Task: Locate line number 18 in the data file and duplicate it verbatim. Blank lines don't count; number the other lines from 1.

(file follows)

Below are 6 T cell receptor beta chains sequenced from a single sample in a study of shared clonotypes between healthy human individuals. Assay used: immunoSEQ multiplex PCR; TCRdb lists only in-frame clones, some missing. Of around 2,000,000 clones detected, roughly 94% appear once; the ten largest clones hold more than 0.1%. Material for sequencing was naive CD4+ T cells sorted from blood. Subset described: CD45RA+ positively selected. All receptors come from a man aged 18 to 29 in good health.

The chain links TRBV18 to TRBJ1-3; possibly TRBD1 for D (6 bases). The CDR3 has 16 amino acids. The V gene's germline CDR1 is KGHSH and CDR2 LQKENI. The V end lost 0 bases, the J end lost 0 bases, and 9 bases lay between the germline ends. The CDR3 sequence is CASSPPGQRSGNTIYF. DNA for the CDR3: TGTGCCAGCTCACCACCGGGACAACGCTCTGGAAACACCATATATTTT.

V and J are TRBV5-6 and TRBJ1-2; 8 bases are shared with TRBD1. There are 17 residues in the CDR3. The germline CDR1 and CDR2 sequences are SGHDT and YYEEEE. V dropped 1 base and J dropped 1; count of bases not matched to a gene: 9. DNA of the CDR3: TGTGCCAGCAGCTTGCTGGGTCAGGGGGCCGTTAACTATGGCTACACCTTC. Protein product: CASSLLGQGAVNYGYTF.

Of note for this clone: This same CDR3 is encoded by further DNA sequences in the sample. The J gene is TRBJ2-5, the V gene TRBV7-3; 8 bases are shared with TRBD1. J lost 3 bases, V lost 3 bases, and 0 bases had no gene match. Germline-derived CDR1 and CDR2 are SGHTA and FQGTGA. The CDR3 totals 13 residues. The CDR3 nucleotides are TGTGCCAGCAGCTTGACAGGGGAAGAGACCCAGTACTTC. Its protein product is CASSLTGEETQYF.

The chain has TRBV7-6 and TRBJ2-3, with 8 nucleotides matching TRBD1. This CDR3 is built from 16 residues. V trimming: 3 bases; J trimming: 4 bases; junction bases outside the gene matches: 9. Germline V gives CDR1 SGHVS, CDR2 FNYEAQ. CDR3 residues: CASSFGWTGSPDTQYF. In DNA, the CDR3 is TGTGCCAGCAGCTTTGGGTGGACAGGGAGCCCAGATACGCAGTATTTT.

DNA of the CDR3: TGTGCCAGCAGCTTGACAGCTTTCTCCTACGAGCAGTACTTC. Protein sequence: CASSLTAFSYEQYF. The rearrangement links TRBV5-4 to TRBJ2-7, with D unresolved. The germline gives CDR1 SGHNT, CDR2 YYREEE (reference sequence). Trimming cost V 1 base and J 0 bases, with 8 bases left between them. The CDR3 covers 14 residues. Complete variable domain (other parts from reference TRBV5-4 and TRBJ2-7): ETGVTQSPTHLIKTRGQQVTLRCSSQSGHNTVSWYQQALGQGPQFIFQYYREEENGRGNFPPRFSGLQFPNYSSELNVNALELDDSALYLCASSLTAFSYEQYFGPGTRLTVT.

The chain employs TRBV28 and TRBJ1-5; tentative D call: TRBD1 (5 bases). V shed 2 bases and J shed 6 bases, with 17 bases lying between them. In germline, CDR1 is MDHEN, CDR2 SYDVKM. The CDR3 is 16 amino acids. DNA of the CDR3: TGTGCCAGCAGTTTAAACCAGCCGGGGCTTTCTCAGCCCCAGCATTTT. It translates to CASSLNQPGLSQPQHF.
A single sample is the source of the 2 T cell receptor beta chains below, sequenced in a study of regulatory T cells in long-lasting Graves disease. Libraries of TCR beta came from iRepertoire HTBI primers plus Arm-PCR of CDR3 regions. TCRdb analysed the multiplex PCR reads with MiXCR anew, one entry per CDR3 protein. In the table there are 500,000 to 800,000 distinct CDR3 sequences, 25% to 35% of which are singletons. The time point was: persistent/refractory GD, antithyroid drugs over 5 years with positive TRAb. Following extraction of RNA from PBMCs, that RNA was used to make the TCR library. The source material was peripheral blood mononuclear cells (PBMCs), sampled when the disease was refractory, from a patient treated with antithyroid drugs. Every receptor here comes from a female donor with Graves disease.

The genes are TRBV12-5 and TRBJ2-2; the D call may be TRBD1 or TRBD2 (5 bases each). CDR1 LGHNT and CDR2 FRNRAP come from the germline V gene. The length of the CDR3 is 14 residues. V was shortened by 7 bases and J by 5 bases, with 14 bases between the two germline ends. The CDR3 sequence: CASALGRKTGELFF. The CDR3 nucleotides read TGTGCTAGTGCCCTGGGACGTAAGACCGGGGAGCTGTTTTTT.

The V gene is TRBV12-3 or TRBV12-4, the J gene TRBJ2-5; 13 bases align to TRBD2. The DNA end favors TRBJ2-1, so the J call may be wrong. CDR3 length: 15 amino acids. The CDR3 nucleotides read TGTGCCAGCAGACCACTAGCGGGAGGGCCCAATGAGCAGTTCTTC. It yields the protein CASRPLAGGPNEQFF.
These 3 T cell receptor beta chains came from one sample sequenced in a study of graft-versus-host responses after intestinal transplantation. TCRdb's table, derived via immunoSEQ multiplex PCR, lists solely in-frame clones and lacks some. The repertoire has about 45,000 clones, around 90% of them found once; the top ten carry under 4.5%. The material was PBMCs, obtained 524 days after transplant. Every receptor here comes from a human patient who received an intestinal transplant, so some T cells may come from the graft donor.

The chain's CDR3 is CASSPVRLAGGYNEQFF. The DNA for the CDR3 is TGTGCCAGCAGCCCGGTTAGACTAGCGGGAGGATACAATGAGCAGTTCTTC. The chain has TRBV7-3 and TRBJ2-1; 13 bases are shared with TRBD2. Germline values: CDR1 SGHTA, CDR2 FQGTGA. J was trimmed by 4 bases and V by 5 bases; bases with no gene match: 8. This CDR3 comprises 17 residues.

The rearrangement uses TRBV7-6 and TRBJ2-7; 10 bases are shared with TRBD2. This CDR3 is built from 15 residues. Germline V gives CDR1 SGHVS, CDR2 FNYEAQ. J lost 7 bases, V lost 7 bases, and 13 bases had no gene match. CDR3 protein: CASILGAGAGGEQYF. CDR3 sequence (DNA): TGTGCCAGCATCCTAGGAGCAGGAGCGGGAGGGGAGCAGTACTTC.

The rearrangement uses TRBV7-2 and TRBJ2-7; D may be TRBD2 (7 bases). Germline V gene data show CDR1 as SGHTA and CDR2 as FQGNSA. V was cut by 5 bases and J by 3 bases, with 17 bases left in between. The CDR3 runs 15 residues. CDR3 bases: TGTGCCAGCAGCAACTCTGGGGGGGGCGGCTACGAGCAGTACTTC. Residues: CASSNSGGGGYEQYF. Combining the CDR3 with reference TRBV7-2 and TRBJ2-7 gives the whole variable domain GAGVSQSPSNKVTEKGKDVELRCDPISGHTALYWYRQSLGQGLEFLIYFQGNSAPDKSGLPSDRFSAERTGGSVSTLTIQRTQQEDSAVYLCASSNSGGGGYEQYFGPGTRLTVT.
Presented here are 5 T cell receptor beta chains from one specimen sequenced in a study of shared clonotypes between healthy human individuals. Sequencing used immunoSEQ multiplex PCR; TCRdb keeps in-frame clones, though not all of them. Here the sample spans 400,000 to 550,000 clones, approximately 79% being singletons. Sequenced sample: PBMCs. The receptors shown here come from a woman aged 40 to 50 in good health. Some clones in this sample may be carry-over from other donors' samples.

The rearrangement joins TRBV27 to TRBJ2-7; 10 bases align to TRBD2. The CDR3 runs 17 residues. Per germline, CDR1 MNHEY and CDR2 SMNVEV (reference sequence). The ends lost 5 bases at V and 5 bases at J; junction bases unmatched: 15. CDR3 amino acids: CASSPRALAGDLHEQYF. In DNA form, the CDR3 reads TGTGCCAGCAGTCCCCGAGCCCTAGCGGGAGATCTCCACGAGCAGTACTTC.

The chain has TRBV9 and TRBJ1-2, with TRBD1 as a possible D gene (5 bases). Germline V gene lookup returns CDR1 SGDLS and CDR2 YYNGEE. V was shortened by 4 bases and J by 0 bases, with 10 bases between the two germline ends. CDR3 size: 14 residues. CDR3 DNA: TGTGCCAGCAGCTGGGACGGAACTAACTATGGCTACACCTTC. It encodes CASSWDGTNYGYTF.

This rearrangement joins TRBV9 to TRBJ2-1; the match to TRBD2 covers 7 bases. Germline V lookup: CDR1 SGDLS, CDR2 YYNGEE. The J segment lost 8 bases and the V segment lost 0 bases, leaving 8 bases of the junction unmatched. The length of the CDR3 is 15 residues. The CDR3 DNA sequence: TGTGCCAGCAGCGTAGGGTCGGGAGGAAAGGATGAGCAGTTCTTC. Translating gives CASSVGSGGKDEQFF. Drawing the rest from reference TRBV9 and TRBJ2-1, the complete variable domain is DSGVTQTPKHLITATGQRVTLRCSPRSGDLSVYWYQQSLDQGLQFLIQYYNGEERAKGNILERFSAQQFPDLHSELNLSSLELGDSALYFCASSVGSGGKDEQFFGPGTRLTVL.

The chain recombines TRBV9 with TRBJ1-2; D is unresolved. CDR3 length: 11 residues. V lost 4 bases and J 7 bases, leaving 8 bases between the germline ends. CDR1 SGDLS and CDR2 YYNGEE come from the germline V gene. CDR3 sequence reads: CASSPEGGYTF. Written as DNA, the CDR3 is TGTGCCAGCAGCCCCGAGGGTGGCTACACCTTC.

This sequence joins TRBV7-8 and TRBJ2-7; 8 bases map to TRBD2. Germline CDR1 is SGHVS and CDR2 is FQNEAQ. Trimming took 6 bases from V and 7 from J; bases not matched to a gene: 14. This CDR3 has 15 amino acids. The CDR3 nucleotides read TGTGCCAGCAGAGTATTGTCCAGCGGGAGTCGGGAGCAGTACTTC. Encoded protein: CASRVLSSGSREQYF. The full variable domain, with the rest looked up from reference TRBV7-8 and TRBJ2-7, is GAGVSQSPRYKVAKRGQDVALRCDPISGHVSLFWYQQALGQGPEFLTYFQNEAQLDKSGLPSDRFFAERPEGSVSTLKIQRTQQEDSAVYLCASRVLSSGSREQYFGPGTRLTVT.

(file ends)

This rearrangement joins TRBV9 to TRBJ2-1; the match to TRBD2 covers 7 bases. Germline V lookup: CDR1 SGDLS, CDR2 YYNGEE. The J segment lost 8 bases and the V segment lost 0 bases, leaving 8 bases of the junction unmatched. The length of the CDR3 is 15 residues. The CDR3 DNA sequence: TGTGCCAGCAGCGTAGGGTCGGGAGGAAAGGATGAGCAGTTCTTC. Translating gives CASSVGSGGKDEQFF. Drawing the rest from reference TRBV9 and TRBJ2-1, the complete variable domain is DSGVTQTPKHLITATGQRVTLRCSPRSGDLSVYWYQQSLDQGLQFLIQYYNGEERAKGNILERFSAQQFPDLHSELNLSSLELGDSALYFCASSVGSGGKDEQFFGPGTRLTVL.